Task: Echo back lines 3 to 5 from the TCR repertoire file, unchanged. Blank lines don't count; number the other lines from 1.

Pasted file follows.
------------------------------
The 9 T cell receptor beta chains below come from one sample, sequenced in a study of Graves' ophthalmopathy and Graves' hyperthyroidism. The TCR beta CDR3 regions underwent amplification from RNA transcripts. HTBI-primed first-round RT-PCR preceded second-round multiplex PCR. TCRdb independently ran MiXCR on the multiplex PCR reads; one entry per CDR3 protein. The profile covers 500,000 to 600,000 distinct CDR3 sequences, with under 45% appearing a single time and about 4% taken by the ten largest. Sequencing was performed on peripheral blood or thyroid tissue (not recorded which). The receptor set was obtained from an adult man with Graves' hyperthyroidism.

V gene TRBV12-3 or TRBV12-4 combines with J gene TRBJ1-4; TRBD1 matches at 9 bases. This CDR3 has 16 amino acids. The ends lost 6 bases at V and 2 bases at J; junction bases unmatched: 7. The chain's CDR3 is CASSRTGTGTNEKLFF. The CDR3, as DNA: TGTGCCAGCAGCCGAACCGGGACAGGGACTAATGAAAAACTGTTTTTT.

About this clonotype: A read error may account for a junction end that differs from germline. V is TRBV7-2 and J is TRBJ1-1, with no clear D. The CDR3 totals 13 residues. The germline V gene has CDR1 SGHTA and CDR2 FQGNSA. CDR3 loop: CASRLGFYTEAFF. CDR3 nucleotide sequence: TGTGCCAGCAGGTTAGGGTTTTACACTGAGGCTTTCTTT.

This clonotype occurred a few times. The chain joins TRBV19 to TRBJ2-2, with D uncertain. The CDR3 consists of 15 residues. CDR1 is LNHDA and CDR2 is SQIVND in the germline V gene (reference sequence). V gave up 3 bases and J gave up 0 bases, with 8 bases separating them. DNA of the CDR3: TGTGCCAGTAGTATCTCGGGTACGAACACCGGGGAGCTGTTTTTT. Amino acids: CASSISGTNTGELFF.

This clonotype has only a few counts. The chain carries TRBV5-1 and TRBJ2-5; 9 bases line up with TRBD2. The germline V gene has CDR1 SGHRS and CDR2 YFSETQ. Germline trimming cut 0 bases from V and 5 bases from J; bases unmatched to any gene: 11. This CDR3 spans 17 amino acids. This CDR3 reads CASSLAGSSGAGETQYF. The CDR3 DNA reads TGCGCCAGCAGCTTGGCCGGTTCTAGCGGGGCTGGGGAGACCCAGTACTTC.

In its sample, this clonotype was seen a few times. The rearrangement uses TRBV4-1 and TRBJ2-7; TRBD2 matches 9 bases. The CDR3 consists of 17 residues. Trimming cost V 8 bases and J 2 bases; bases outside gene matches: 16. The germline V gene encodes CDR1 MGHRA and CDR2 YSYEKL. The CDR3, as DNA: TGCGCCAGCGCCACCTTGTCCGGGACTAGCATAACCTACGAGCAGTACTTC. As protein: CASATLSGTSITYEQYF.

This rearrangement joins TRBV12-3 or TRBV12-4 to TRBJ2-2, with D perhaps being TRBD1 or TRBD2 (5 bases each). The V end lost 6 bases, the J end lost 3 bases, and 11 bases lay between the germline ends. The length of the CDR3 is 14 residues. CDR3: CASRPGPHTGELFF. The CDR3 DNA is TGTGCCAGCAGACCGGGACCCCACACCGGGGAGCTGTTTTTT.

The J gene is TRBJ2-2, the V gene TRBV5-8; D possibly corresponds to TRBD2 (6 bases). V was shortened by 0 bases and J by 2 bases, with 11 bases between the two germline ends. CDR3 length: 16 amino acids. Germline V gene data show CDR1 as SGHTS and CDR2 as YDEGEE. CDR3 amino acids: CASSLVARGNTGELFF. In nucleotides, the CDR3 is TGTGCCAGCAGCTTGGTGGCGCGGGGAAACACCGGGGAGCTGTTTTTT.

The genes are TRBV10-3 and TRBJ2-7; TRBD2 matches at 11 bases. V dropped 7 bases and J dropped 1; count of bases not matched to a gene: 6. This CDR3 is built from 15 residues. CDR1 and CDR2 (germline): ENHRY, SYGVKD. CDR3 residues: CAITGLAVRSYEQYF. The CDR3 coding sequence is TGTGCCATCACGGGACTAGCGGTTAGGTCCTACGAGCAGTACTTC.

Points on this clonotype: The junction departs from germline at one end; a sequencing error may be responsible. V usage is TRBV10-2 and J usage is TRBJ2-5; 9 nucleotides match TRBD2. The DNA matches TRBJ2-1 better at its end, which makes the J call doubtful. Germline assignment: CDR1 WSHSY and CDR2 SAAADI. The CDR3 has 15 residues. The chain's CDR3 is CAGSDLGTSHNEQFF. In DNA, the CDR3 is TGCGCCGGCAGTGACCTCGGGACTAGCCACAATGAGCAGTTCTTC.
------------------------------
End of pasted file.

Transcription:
About this clonotype: A read error may account for a junction end that differs from germline. V is TRBV7-2 and J is TRBJ1-1, with no clear D. The CDR3 totals 13 residues. The germline V gene has CDR1 SGHTA and CDR2 FQGNSA. CDR3 loop: CASRLGFYTEAFF. CDR3 nucleotide sequence: TGTGCCAGCAGGTTAGGGTTTTACACTGAGGCTTTCTTT.

This clonotype occurred a few times. The chain joins TRBV19 to TRBJ2-2, with D uncertain. The CDR3 consists of 15 residues. CDR1 is LNHDA and CDR2 is SQIVND in the germline V gene (reference sequence). V gave up 3 bases and J gave up 0 bases, with 8 bases separating them. DNA of the CDR3: TGTGCCAGTAGTATCTCGGGTACGAACACCGGGGAGCTGTTTTTT. Amino acids: CASSISGTNTGELFF.

This clonotype has only a few counts. The chain carries TRBV5-1 and TRBJ2-5; 9 bases line up with TRBD2. The germline V gene has CDR1 SGHRS and CDR2 YFSETQ. Germline trimming cut 0 bases from V and 5 bases from J; bases unmatched to any gene: 11. This CDR3 spans 17 amino acids. This CDR3 reads CASSLAGSSGAGETQYF. The CDR3 DNA reads TGCGCCAGCAGCTTGGCCGGTTCTAGCGGGGCTGGGGAGACCCAGTACTTC.